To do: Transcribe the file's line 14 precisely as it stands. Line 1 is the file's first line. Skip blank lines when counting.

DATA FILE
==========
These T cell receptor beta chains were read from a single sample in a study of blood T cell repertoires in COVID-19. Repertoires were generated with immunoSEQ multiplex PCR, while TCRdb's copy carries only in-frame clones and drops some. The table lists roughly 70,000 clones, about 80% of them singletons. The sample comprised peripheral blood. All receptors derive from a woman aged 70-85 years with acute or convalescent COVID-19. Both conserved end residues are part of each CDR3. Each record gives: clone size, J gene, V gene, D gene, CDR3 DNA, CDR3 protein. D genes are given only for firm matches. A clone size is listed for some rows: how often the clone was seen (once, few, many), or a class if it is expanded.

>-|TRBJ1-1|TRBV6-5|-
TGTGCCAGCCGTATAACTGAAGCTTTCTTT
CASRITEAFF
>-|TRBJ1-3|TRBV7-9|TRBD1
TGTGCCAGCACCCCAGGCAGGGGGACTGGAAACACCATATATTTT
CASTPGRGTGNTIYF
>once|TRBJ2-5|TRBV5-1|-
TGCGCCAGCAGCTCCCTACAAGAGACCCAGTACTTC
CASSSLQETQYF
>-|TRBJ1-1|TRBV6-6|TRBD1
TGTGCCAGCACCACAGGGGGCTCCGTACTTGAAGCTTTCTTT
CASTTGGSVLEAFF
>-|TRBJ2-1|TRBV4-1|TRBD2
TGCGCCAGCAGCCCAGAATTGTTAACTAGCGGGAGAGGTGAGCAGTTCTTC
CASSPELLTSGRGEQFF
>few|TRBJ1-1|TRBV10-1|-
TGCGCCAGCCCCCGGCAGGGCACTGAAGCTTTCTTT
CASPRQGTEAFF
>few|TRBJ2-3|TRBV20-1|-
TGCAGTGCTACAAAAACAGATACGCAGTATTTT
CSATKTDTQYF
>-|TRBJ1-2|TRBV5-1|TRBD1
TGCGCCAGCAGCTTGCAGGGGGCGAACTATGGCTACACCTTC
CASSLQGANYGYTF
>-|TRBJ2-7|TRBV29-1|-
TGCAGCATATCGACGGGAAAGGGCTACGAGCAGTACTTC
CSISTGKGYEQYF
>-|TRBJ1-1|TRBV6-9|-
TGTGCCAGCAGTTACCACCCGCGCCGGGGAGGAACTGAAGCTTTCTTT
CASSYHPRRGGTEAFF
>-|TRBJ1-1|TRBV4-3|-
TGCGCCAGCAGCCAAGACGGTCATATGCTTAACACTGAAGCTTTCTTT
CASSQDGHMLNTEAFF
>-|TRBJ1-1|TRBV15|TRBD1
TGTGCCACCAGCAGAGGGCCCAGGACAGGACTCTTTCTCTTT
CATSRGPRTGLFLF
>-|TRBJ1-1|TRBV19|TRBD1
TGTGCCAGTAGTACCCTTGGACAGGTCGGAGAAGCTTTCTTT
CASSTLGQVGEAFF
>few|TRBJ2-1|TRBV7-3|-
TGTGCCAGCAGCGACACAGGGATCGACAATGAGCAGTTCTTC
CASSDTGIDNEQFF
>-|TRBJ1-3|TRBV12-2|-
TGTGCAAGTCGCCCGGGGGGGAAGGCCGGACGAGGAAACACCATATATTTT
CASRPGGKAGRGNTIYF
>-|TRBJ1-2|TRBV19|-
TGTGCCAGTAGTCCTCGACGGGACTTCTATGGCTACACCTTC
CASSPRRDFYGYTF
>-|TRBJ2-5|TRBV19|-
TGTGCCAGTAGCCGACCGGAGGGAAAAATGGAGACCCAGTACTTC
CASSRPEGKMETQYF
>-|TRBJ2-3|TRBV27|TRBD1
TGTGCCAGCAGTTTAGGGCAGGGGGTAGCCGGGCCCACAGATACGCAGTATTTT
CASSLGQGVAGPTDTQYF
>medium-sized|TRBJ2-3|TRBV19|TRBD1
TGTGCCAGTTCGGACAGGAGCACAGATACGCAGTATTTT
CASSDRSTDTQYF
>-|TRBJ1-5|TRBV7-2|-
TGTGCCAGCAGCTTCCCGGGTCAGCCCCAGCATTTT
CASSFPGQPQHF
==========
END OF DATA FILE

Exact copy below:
>-|TRBJ2-1|TRBV4-1|TRBD2